Last year, Kylinn and Ellia were each interviewed by The Wish Connection, an organization affiliated with AT&T that grants wishes to children who have chronically-debilitating medical conditions. After the interview, the wish-granting teams got to work. 

On the morning of August 29, we joined Kylinn's friends, family, and all the Avengers (except Iron Man) in gathering outside the front door of her house. We watched Kylinn accept the Avengers' request that she fill in for Iron Man and help them fight crime. She got into costume and headed across town to thwart an evil gang, received accolades and a key to the city from the mayor, had a shopping spree at the mall, rescued her grandma from yet another group of evildoers, had a celebratory lunch, and we all went to a giant party at the MINI dealership in San Francisco. The wish actually continued (for just the immediate family) for three more days, with visits and behind-the-scenes tours at San Francisco museums, a Giants game, and more. It was literally a dream-come-true for Kylinn. I've never seen her so happy. She kept saying over and over that it was the best day of her life. 



I'm so glad we were able to share the day with her. It was a great day and I'm glad to finally have it in the scrapbook.

Ellia received her wish about a month after Kylinn's. She traveled to San Diego for a whirlwind of activities, including swimming with dolphins. She did have a party once they returned home, but unfortunately we were out of town and weren't able to be there. 

May is Ehlers-Danlos Syndrome Awareness Month. Through awareness, there is knowledge. Through knowledge, there is power. 

Friday, April 29, 2016

The Latest Round-Ups from Fun Family Crafts (Part 3)

Here's the most recent batch of Fun Family Crafts round-ups I've created. 

There are so many cute Lego crafts on our site. It was hard to pick only ten to feature. My favorite is the ridiculously simple Ninjago cupcake wrappers. I wish I'd thought of that!


Putting together the Chinese New Year round-up was surprisingly challenging. Why? Because so many of the crafts are specific to one animal in the zodiac. While I'd love to have shown some of the awesome dog, pig, monkey and rabbit crafts, for example, each of those is only suitable for Chinese New Year one year out of twelve. Instead, I had to choose crafts that would work for the holiday year after year.


I love making the title blocks for the photo collages. It's so much fun picking out the colors, fonts and styles to match each theme. Yellow, purple and green were the obvious choice for the Mardi Gras Craft round-up.


We have a LOT of Valentine's Day crafts. Well over 600, in fact. There are tons of ideas for homemade valentines, valentine boxes, gifts, decorations, treats and more.



President's Day was an interesting round-up to make. We have tons of patriotic crafts, but not all of them fit for President's Day. I needed to make sure Washington and Lincoln were well-represented, and that there were options for all ages.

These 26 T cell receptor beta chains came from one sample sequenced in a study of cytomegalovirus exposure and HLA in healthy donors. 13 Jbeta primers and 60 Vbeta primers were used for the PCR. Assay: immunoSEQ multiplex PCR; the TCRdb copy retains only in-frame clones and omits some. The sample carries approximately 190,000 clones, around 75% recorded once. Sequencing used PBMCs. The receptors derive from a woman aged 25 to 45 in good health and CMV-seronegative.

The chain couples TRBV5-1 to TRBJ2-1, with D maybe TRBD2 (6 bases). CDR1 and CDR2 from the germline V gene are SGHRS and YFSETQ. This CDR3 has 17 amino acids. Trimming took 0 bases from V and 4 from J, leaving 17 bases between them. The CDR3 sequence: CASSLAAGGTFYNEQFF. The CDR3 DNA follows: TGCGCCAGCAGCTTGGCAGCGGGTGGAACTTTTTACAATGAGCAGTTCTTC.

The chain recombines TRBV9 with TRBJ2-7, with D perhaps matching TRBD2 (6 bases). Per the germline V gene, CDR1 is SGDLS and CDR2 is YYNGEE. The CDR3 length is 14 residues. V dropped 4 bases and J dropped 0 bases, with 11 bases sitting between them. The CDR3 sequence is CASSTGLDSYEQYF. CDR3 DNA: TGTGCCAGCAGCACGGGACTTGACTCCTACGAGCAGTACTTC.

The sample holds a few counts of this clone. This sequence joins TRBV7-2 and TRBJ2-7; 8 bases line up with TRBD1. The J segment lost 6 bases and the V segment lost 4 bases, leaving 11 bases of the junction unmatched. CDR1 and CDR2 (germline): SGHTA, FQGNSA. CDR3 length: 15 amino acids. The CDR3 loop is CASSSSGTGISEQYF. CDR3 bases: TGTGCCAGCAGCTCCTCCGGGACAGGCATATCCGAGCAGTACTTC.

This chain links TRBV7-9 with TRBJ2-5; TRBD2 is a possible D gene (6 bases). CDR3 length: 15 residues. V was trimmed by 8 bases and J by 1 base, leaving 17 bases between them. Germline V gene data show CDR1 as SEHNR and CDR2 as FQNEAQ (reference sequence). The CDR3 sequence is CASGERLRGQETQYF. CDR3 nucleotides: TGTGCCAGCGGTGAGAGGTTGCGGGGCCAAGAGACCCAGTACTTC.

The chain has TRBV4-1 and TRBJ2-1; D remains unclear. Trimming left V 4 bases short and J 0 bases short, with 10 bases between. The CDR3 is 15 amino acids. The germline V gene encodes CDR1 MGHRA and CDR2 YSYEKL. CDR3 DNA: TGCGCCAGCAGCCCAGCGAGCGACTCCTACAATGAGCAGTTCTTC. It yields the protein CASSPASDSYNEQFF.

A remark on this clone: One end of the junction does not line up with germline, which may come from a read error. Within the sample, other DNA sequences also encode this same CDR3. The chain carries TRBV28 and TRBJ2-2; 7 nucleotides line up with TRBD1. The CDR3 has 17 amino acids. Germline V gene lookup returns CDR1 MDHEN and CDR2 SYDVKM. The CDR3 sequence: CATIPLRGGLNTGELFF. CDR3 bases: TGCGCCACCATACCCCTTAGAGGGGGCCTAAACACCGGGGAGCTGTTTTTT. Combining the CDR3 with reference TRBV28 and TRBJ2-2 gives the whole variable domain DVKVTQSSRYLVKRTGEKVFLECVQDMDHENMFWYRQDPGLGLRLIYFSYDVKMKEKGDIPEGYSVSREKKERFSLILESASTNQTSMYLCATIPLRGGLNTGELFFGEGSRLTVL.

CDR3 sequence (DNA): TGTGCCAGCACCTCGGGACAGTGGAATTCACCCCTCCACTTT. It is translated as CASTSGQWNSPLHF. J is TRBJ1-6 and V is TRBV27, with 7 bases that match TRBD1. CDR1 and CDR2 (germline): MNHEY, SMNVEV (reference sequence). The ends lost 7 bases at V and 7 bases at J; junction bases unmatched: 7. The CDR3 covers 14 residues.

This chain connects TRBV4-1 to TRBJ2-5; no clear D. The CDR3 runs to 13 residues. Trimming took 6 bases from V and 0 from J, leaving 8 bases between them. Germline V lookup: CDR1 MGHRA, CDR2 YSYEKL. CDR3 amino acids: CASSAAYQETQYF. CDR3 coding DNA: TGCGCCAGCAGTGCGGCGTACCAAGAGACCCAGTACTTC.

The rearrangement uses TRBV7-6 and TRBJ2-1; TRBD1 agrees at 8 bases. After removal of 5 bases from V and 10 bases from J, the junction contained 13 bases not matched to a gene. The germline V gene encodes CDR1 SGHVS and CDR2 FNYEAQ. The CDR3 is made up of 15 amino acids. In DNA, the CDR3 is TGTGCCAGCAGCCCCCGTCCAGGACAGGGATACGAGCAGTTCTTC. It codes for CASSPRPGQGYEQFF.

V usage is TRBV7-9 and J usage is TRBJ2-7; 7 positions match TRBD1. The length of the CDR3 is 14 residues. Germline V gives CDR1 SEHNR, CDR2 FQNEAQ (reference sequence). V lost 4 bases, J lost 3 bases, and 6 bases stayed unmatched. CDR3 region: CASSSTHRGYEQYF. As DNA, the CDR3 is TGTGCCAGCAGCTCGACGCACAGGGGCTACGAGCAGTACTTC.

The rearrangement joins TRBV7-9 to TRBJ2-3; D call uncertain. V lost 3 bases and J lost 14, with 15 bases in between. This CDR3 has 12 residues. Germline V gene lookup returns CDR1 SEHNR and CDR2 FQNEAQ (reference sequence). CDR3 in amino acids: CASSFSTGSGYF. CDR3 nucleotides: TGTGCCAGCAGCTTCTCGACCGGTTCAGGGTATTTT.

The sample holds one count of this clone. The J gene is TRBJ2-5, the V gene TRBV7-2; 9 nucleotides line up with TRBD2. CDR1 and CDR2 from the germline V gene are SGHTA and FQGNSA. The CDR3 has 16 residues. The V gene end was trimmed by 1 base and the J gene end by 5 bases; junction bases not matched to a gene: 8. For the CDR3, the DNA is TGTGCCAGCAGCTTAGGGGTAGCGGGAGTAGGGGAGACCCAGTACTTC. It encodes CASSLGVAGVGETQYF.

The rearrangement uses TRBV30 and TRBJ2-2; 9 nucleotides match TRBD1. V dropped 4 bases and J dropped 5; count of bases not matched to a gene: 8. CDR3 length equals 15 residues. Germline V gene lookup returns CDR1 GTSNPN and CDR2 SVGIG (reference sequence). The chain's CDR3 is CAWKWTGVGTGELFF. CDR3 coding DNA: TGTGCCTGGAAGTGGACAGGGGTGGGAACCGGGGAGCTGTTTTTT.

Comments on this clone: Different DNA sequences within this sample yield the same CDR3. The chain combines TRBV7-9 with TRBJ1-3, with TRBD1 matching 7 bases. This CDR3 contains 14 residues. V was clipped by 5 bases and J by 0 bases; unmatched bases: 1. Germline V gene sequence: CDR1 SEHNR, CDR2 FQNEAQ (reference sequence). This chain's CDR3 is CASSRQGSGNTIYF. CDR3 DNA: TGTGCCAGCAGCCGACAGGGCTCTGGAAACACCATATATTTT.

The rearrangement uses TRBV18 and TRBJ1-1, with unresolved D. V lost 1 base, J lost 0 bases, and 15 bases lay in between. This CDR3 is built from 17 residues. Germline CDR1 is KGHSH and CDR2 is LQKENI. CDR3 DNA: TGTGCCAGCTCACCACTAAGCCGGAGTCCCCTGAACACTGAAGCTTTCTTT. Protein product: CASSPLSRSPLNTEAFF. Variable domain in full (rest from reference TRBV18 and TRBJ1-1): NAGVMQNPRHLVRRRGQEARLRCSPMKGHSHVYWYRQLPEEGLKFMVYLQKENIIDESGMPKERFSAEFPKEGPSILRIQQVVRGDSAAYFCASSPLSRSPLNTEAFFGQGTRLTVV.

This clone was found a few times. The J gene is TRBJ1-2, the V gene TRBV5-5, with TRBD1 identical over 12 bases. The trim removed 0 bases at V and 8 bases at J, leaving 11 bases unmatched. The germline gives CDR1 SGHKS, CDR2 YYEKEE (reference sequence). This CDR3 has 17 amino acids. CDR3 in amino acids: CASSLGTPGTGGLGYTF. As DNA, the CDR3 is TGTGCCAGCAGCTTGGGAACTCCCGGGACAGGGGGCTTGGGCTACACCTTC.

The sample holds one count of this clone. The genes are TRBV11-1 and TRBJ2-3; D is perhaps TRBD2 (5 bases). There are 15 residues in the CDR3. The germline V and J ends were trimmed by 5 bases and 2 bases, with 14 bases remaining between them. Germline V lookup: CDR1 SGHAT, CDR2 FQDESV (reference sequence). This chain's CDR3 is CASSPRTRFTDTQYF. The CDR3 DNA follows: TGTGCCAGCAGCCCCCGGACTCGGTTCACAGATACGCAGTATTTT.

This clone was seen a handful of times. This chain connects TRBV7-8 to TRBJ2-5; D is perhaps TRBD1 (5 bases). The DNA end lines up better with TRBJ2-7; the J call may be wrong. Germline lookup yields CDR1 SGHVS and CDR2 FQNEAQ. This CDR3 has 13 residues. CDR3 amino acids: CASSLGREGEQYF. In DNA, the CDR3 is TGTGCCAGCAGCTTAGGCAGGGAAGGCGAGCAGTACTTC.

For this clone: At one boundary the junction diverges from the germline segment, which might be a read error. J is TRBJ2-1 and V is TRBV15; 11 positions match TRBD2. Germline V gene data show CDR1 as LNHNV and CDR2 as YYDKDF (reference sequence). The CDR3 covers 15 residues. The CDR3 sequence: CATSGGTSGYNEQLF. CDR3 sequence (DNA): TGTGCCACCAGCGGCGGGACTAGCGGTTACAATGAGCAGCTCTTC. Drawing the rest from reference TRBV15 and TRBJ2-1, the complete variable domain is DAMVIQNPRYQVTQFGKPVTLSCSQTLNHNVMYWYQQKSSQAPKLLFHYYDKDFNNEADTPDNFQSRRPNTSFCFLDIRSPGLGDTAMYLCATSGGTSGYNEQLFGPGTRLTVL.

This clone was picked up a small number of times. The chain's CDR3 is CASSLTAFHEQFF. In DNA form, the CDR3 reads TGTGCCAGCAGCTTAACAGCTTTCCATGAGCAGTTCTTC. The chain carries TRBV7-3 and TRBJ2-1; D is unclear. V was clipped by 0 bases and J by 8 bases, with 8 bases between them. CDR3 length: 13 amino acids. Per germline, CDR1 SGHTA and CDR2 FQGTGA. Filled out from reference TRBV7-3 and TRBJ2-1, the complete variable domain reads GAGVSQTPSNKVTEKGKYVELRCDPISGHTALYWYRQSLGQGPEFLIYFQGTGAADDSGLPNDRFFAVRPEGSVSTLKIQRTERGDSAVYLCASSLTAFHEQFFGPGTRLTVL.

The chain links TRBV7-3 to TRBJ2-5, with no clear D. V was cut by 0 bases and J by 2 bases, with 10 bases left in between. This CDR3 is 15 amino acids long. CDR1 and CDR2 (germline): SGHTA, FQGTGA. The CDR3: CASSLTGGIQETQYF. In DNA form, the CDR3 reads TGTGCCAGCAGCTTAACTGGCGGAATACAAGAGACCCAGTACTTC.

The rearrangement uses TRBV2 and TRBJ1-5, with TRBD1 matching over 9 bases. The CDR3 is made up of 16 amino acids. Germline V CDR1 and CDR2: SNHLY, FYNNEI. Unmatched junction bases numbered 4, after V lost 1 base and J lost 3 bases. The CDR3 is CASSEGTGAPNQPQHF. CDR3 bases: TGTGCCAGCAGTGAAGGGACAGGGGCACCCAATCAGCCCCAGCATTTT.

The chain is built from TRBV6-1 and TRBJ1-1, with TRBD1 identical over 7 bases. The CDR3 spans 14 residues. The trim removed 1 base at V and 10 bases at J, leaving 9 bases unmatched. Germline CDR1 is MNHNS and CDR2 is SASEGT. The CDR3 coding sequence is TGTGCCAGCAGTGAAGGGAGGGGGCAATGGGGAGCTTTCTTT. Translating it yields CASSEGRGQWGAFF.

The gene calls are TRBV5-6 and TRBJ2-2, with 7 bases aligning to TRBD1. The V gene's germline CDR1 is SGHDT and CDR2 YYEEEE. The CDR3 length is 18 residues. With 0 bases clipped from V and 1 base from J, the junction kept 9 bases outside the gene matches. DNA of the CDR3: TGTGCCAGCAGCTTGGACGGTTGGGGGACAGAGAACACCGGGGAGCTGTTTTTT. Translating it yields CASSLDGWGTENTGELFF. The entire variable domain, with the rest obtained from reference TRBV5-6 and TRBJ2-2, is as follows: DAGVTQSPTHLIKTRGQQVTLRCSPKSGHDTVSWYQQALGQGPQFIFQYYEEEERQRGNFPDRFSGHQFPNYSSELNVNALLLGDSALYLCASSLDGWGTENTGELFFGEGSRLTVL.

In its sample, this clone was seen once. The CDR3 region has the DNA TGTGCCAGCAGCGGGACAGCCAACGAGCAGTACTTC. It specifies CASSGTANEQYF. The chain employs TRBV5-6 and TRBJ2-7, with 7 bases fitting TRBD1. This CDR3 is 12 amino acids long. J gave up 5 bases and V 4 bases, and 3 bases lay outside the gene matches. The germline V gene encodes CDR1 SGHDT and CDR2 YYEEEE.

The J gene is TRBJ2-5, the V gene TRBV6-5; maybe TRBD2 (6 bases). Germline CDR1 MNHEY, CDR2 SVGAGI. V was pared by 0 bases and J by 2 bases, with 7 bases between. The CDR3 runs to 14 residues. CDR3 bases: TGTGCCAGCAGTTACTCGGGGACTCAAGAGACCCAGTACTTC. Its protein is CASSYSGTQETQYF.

The round-up of Dr. Seuss crafts was another favorite of mine. For this one, I broke the rule about limiting the round-ups to crafts that are appropriate year-round. I absolutely HAD to include the Grinch craft.


The Star Wars round-up isn't new, but I updated the graphic to make it more eye-catching for May the Fourth. 



And finally, that brings us to the Cinco de Mayo round-up, the one that reminded me that I haven't shared the round-ups I've been making since September!

 
I make all of the round-ups using the premium version of PicMonkey. I love it. The free version is great, but I appreciate all the extras the upgrade offers. PicMonkey is offering a free trial of their premium membership. Click below to give it a try!

Thursday, April 28, 2016

Little Passports - WINNER!

Thank you to all who entered to win the three-month subscription to Little Passports! I wish I could declare you all winners, but alas, I cannot. For those of you who didn't win, I'd encourage you to take advantage of the $15 off promotion that Little Passports is currently offering. Simply click the affiliate link below to get started with your Global Adventure!



And don't forget about the World Coin Collection from Little Passports. This is a great option for those who don't want to commit to a subscription or prefer something less expensive. 


Now it's time to announce the winner! Congratulations to... 

SHAWNEE RELEFORD

Please email me at cindy.mycreativelife at gmail.com with your address and whether you prefer the US Edition (ages 7-12) or the World Edition (ages 6-10). As soon as I hear from you, I'll pass your information along to Little Passports so they can get your subscription started. Enjoy!

Huge thanks to Little Passports for sponsoring this giveaway! And, of course, for being awesome and providing a product that Trevor loves and that has encouraged his passion for travel.